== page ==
XNA Game Studio 2.0 supports the “up-level” versions of Visual Studio 2005. This was the number-one request we received from the community. Visual C# 2005 Express Edition is still available as an option, but now XNA Game Studio 2.0 works with all the other versions of Visual Studio 2005 as well.
In fact, the Setup program will install XNA Game Studio 2.0 into both the Express and the non-Express versions of Visual Studio 2005 automatically. Now all of the functionality available in Visual Studio 2005 is available to XNA Game Studio 2.0, ranging from source control to multithread debugging to third-party add-ons.
The XNA Game Studio 2.0 Content Pipeline has numerous improvements as well. First, content now resides in its own project inside Visual Studio 2005. This allows you to set the references to the Content Pipeline DLLs specific to your content. If you have created your own Content Pipeline DLLs, these references can be set using the familiar references dialog box instead of having to set them in an unrelated project properties screen. We have included a new project template for C# that sets up everything you need to create your own Content Pipeline importers and processors, including the initial code and classes.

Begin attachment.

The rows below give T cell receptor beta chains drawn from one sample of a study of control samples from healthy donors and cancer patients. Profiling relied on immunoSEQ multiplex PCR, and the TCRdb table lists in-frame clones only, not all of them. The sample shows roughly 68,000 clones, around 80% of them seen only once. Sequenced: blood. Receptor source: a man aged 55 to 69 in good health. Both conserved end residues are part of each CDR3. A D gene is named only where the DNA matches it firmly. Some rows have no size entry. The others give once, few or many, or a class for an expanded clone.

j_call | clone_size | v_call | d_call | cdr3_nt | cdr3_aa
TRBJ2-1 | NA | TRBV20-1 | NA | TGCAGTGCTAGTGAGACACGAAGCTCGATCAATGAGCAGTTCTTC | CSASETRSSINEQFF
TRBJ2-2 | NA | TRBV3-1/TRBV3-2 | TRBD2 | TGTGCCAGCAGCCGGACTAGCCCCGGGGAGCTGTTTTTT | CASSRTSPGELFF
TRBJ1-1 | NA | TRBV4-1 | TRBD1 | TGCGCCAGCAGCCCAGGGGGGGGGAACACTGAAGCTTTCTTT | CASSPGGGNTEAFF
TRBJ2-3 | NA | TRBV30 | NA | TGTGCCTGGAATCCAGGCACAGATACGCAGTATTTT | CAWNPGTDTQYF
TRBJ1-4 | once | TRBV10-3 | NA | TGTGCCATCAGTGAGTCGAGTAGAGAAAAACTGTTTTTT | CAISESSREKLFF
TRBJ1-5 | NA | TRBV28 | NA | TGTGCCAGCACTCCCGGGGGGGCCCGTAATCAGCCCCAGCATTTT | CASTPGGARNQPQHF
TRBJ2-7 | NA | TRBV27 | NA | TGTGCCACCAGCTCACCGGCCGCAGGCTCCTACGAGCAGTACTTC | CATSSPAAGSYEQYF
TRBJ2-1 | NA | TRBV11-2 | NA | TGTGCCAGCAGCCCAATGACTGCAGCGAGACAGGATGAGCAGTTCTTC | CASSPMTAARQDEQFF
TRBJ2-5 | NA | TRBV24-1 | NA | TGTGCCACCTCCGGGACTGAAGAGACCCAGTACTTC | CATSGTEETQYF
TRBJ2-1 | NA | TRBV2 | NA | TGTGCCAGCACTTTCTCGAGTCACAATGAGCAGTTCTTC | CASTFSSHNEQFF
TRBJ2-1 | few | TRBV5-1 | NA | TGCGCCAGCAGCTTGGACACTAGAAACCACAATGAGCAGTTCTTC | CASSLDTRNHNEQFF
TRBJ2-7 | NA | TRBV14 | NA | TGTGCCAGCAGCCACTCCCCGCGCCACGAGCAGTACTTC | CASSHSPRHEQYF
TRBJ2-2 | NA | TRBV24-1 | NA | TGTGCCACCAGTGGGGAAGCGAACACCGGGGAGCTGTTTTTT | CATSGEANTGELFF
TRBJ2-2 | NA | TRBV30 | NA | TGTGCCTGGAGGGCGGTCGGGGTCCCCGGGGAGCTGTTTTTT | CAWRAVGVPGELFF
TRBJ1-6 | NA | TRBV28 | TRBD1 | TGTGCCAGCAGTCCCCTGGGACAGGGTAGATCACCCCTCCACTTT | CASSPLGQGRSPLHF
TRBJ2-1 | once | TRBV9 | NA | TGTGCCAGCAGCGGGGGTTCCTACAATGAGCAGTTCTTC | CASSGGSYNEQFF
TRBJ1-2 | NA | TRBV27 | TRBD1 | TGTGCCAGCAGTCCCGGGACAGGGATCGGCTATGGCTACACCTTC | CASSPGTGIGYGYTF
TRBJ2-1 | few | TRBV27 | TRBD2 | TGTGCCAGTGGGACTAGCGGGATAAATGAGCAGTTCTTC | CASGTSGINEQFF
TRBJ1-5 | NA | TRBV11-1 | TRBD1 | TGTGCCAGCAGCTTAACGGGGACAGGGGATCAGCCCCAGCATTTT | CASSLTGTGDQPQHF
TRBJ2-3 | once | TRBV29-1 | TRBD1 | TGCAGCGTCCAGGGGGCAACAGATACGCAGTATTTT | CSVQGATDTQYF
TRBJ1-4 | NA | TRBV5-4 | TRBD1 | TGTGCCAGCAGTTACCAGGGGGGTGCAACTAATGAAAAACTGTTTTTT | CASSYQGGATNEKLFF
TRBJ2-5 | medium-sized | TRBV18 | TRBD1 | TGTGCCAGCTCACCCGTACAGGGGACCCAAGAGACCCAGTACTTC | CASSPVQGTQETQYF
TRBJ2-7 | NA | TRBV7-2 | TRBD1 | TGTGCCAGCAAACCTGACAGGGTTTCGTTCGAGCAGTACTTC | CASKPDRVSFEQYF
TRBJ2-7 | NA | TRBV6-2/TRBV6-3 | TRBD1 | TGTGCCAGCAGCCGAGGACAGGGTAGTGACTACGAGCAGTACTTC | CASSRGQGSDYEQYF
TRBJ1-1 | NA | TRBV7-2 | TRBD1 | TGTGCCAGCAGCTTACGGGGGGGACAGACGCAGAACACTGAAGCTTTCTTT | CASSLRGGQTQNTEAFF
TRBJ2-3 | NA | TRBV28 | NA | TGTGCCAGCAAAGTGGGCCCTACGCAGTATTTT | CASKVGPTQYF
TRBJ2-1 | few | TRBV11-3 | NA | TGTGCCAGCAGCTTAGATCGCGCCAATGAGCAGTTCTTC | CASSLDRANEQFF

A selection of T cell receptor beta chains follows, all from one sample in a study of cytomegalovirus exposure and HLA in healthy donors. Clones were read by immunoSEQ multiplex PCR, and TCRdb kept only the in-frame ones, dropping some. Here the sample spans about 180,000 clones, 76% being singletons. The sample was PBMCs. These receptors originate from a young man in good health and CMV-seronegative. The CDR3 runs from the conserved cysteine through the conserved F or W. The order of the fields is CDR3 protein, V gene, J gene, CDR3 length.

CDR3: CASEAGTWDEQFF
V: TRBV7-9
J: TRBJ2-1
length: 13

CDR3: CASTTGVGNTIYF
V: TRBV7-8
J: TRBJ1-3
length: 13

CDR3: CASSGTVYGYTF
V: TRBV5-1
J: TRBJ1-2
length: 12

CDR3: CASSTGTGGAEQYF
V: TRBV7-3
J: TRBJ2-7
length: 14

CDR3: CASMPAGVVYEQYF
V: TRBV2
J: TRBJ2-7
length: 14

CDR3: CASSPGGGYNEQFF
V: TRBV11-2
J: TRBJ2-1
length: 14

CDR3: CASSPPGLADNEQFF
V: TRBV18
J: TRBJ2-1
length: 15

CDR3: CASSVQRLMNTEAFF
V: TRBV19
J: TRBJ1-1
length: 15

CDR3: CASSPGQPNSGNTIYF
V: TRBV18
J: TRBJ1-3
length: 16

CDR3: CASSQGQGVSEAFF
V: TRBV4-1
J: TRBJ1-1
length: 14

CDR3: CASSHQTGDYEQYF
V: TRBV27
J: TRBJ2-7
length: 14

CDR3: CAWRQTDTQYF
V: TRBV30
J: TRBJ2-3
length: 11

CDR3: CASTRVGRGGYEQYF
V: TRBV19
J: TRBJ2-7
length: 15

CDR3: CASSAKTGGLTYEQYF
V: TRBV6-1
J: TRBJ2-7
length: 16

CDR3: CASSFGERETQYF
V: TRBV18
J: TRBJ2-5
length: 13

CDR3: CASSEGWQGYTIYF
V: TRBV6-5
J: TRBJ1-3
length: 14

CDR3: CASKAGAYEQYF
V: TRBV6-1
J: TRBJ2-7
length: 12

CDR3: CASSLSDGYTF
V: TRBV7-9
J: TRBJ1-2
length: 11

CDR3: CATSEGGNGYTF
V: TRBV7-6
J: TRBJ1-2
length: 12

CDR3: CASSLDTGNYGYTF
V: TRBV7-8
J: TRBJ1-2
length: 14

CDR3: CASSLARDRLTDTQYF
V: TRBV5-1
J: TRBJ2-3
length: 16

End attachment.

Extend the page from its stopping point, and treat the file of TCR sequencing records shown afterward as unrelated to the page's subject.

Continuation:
We’ve also added the capability to pass parameters to Content Pipeline processors. These parameters correspond to individual properties on individual pieces of content. This allows you to create, for example, a single texture format processor and specify the individual formats for each of your textures in the properties associated with the texture content entries in Visual Studio 2005. In XNA Game Studio Express, you would have had to write a separate processor for each texture type you wanted to create and manually changed the processor for each texture in Visual Studio 2005.
Visual Studio 2005 now understands the differences between the Xbox 360 and Windows platforms. We provide a tool to help convert projects between Windows and Xbox 360, and a single solution can now contain both a Windows project and an Xbox 360 project. The platform drop-down menu in Visual Studio 2005 shows you which platform you are currently targeting, which helps remove any ambiguity.
For XNA Game Studio 2.0 projects, there is also a new toolbar element that allows you to manage multiple Xbox 360 consoles for debugging and deployment. The Device Manager shows you all of the Xbox 360 consoles available for debugging or deployment from that Windows computer.
The Device Manager is available outside of Visual Studio 2005 as well; you can run the Device Manager from the Windows Start Menu entry for XNA Game Studio 2.0 and pick the Xbox 360 console to deploy a .ccgame file to without running Visual Studio 2005 at all! It can also resolve key exchanges, making it even easier to associate an Xbox 360 console with a given computer.
All of the above features mentioned for Visual Studio 2005 work in both the Express and “up-level” SKUs.